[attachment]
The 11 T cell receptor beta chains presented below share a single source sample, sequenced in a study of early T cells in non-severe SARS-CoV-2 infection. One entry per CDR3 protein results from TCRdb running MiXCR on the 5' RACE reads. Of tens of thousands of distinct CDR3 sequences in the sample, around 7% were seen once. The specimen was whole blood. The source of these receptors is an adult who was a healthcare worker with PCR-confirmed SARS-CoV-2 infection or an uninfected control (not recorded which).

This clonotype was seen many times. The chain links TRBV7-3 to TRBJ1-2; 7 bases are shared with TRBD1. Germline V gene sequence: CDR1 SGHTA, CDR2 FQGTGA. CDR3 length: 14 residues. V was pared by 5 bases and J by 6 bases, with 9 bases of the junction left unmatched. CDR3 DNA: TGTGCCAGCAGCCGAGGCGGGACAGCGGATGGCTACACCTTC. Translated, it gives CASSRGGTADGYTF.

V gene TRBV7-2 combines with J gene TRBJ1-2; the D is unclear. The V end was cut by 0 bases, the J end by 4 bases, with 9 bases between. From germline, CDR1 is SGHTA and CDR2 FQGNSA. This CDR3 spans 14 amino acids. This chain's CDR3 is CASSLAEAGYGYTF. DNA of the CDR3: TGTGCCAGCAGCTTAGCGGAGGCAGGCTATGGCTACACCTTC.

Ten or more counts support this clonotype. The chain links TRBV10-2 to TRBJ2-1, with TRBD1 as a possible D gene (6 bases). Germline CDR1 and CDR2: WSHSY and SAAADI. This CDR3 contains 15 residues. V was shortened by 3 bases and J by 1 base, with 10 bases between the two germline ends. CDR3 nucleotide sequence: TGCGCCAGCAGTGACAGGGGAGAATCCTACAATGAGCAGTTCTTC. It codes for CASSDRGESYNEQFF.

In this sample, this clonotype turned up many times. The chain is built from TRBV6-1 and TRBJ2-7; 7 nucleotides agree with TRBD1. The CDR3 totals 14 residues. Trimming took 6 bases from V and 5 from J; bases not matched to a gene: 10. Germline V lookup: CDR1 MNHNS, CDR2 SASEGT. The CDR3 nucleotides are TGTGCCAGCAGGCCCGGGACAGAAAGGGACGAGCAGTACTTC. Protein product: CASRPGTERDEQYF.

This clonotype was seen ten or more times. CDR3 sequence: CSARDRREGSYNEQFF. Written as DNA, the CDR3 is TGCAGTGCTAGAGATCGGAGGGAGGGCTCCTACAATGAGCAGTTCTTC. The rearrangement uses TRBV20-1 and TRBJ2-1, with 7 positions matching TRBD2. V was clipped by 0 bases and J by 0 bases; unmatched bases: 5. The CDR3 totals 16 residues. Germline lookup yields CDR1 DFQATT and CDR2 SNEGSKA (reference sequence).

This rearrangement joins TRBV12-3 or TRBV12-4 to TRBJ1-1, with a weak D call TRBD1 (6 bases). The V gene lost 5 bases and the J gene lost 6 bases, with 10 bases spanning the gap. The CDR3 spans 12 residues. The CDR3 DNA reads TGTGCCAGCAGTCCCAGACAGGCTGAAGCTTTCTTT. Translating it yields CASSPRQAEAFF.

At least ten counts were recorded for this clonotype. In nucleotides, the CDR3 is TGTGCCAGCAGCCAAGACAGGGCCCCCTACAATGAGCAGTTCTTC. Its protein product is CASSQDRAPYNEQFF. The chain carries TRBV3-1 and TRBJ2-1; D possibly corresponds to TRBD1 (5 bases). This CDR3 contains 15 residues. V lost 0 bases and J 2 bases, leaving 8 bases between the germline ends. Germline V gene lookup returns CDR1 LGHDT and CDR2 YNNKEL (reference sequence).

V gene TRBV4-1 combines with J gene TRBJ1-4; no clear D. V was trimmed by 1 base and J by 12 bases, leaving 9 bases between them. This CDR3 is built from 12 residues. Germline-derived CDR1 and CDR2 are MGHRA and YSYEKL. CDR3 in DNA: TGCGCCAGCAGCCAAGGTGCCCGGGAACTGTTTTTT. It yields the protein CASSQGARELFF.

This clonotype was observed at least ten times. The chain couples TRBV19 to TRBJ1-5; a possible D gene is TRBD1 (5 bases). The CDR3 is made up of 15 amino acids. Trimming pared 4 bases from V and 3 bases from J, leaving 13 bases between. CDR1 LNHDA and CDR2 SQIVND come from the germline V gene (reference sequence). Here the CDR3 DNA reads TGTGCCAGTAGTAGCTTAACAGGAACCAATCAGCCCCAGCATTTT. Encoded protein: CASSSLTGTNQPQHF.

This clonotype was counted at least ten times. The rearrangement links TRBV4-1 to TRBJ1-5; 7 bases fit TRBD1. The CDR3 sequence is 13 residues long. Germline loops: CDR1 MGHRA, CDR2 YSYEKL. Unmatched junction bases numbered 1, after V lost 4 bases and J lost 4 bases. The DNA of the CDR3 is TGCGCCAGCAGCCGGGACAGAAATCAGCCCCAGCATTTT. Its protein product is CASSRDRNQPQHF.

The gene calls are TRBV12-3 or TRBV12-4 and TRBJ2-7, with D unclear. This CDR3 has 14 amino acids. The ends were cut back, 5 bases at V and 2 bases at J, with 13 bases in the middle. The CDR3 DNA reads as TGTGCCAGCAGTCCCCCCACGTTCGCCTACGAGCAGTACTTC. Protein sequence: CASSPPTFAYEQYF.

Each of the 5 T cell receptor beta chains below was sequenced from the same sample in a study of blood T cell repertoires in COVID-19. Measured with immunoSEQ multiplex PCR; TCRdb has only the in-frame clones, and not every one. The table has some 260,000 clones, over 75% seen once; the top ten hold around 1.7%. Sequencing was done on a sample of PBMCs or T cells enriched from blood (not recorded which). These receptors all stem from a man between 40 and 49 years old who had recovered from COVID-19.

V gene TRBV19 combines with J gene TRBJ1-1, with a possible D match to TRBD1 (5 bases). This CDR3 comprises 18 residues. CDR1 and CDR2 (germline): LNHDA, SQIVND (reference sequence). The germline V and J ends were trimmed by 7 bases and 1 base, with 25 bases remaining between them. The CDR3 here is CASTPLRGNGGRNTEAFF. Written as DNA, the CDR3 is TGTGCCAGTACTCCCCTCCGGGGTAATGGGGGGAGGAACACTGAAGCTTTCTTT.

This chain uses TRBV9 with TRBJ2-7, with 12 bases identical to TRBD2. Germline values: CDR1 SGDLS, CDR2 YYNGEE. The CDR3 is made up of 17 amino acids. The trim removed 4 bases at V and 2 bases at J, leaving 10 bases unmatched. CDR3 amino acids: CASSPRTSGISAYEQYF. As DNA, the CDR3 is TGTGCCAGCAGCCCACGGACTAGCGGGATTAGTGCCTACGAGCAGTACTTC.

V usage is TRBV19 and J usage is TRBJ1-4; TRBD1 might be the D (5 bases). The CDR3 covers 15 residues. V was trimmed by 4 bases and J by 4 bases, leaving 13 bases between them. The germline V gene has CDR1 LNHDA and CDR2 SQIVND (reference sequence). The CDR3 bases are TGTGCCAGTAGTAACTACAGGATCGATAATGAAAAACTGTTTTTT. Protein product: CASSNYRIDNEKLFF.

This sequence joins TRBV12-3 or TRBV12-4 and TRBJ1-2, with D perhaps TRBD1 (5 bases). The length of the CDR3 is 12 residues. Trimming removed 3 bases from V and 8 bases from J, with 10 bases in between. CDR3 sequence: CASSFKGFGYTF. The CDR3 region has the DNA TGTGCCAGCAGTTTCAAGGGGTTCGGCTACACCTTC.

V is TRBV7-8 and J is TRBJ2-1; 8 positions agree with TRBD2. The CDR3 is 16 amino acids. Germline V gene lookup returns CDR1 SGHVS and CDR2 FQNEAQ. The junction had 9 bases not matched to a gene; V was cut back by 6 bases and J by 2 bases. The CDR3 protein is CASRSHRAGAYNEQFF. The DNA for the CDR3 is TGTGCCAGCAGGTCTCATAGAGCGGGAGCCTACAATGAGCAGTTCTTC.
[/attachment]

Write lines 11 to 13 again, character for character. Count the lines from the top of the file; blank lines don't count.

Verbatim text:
This clonotype was counted at least ten times. The rearrangement links TRBV4-1 to TRBJ1-5; 7 bases fit TRBD1. The CDR3 sequence is 13 residues long. Germline loops: CDR1 MGHRA, CDR2 YSYEKL. Unmatched junction bases numbered 1, after V lost 4 bases and J lost 4 bases. The DNA of the CDR3 is TGCGCCAGCAGCCGGGACAGAAATCAGCCCCAGCATTTT. Its protein product is CASSRDRNQPQHF.

The gene calls are TRBV12-3 or TRBV12-4 and TRBJ2-7, with D unclear. This CDR3 has 14 amino acids. The ends were cut back, 5 bases at V and 2 bases at J, with 13 bases in the middle. The CDR3 DNA reads as TGTGCCAGCAGTCCCCCCACGTTCGCCTACGAGCAGTACTTC. Protein sequence: CASSPPTFAYEQYF.

Each of the 5 T cell receptor beta chains below was sequenced from the same sample in a study of blood T cell repertoires in COVID-19. Measured with immunoSEQ multiplex PCR; TCRdb has only the in-frame clones, and not every one. The table has some 260,000 clones, over 75% seen once; the top ten hold around 1.7%. Sequencing was done on a sample of PBMCs or T cells enriched from blood (not recorded which). These receptors all stem from a man between 40 and 49 years old who had recovered from COVID-19.